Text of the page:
If you know you’re going to be having guests over, whether for a few hours or a few weeks, plan ahead.
- If your dog is nervous around strangers in your home, set up a safe space for her to go to when she’s feeling overwhelmed. This may be a small room away from guests, or a crate with her favorite toys.
- Before guests come over take your dog on a looooong walk and have some stuffed Kongs ready to keep them busy.
- Ask your guests not to bother your dog when she’s in her safe place. For more extended visits, you can build a positive association between your shy dog and your guests. Ask guests not to directly interact with your dog; instead, they can drop treats on the ground when your dog comes around.
- If your dog has shown any aggression towards strangers, manage the situation by keeping your dog in another room any time guests come over.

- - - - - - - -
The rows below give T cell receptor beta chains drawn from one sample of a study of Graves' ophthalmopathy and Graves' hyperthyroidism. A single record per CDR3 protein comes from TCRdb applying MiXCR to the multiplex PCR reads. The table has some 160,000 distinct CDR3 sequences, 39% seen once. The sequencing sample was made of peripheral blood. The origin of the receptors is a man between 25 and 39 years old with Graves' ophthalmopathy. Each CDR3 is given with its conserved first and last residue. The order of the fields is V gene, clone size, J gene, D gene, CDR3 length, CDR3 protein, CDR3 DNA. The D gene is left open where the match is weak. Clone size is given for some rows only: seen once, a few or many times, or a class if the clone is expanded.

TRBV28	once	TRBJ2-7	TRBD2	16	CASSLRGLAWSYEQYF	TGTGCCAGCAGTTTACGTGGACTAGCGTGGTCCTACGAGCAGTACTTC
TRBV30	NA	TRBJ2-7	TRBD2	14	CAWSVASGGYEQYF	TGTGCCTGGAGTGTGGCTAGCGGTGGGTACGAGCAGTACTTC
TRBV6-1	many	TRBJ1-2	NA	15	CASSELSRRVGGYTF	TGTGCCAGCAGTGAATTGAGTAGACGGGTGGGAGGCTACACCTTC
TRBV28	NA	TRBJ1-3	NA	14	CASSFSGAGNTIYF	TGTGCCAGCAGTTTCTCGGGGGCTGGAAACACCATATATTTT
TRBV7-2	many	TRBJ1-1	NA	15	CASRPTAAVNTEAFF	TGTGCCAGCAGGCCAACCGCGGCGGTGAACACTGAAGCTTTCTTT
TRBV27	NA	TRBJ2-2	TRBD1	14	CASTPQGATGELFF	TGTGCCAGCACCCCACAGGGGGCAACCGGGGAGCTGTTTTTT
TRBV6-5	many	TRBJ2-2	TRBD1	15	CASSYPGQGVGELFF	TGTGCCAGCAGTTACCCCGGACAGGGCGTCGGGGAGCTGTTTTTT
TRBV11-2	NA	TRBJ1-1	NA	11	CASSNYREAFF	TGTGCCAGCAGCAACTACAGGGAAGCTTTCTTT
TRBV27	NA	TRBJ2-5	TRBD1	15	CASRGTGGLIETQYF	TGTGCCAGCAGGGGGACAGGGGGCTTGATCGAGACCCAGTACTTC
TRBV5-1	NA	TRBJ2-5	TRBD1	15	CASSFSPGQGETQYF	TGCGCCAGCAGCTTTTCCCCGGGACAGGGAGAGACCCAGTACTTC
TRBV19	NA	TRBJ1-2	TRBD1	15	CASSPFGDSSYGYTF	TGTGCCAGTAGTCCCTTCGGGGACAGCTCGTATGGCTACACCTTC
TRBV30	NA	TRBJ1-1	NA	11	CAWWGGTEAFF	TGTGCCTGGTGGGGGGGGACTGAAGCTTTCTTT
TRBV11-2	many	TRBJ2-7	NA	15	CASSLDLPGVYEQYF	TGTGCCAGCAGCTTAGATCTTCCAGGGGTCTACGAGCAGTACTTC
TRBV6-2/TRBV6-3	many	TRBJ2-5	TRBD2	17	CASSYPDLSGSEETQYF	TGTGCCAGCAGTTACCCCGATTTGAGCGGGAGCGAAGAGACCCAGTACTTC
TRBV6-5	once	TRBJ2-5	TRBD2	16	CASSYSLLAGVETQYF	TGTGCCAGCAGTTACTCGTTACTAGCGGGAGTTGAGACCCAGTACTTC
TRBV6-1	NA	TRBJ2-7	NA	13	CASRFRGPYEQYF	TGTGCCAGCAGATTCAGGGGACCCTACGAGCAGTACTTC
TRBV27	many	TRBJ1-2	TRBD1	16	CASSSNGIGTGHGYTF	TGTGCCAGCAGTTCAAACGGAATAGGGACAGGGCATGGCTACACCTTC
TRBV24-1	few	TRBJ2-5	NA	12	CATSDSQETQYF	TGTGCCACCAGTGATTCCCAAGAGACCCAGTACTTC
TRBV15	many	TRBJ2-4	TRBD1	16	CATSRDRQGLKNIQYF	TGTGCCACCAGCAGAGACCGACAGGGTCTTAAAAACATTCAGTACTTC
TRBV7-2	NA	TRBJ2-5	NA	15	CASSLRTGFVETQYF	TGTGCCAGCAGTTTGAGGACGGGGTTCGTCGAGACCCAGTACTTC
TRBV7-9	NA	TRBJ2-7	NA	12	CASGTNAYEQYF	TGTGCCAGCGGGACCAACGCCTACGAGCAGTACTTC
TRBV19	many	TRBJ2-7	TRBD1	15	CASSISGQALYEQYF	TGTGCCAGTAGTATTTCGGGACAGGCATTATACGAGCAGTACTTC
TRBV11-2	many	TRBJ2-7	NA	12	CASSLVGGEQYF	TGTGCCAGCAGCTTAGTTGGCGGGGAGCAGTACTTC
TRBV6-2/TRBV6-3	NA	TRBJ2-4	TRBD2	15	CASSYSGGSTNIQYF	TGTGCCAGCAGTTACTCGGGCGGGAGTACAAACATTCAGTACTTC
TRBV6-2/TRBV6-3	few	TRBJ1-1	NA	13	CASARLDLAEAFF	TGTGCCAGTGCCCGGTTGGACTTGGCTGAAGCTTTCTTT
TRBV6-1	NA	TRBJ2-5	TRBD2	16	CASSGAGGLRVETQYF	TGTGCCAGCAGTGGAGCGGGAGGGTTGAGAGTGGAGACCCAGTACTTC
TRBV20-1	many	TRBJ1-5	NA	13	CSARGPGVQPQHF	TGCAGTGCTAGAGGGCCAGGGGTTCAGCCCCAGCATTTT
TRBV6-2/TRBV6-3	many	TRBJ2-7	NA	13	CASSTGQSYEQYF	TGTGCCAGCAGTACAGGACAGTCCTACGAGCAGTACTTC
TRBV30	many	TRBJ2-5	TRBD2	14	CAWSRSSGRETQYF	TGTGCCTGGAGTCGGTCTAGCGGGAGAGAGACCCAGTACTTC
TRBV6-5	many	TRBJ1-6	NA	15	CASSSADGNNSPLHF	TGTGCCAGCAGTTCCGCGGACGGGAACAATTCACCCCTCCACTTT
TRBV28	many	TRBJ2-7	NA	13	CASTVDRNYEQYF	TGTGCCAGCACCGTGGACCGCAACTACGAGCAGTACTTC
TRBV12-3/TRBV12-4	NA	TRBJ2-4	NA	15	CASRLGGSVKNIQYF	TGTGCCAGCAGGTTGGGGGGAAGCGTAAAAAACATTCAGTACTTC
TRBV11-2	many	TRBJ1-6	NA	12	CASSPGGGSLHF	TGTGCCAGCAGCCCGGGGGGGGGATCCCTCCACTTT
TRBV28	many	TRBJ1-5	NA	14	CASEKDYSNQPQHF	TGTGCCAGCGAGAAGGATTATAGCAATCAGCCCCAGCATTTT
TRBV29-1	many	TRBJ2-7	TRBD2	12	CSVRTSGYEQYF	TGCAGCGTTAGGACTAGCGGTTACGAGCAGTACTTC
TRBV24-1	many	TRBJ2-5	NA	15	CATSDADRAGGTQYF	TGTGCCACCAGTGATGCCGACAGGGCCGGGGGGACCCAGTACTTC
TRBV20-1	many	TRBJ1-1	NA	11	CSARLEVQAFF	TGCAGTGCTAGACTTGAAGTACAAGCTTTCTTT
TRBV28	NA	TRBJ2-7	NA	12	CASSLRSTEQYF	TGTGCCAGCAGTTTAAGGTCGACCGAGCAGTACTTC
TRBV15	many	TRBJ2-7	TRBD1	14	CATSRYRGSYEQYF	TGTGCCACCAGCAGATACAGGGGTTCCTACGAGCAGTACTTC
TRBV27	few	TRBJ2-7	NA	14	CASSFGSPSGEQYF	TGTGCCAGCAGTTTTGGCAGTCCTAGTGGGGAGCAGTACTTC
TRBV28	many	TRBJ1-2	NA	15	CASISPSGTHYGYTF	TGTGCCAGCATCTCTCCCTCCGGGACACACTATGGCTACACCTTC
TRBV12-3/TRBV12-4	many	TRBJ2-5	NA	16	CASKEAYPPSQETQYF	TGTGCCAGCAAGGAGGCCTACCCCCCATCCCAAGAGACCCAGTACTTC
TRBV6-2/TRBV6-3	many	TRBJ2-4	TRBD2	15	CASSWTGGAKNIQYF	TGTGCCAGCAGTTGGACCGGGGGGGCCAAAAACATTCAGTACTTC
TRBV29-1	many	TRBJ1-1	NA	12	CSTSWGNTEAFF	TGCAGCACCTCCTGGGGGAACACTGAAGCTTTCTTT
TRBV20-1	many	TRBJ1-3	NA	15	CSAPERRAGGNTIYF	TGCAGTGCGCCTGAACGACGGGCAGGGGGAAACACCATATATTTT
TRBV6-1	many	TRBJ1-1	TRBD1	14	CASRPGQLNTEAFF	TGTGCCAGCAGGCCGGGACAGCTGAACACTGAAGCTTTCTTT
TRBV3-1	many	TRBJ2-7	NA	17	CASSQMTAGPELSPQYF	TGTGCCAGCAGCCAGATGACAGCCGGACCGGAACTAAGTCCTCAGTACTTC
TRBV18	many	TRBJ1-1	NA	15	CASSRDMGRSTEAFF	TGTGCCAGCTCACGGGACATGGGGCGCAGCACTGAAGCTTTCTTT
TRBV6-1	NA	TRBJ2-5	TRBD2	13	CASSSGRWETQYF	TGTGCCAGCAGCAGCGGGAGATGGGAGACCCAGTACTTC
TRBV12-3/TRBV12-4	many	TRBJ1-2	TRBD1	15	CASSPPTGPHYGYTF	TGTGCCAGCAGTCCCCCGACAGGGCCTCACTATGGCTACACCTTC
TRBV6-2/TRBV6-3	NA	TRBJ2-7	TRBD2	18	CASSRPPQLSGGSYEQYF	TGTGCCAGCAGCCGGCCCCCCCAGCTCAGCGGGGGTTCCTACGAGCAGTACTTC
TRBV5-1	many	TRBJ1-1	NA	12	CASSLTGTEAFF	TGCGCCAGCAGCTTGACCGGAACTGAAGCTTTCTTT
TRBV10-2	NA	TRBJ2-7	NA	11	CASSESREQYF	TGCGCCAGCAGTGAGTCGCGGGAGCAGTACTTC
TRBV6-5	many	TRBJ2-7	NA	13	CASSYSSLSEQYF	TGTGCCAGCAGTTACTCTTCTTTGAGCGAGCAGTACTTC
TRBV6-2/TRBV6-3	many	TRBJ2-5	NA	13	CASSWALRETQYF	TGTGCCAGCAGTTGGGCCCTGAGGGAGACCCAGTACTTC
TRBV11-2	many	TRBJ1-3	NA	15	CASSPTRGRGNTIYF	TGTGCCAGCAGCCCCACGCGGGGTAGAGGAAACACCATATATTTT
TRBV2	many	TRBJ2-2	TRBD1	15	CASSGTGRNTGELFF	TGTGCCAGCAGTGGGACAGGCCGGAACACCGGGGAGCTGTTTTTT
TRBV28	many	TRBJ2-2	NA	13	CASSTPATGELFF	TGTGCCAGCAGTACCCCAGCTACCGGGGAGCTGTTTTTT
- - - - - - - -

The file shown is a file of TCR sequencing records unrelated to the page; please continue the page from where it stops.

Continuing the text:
Watch out for common holiday toxins.
- Grapes, raisins, chocolate–all common around the holidays and all are toxic to dogs.
- Coffee, alcohol, and nicotine are all potentially hazardous to your dog. If you have a guest that’s an avid smoker or drinker, make sure you plan ahead to make sure your dog stays out of reach of these harmful items.
- You might be tempted to toss your dog table scraps from a delicious holiday meal, but keep in mind that rich, fatty foods can severely harm your dog’s digestive system.
Be wary of holiday hazards.
- Avoid tinsel… this can be injested and cut like glass internally.
- Make sure your Christmas tree is securely anchored to the ground, and minimize your dog’s temptation to jump on the tree by avoiding edible ornaments like popcorn strings.
- Clean up pine needles frequently and don’t allow your pet to drink water from the tree stand.
- If you’re celebrating Hanukkah, make sure to keep your menorah or other candles out of reach of your pets.
Tips For A Stress-Free Holiday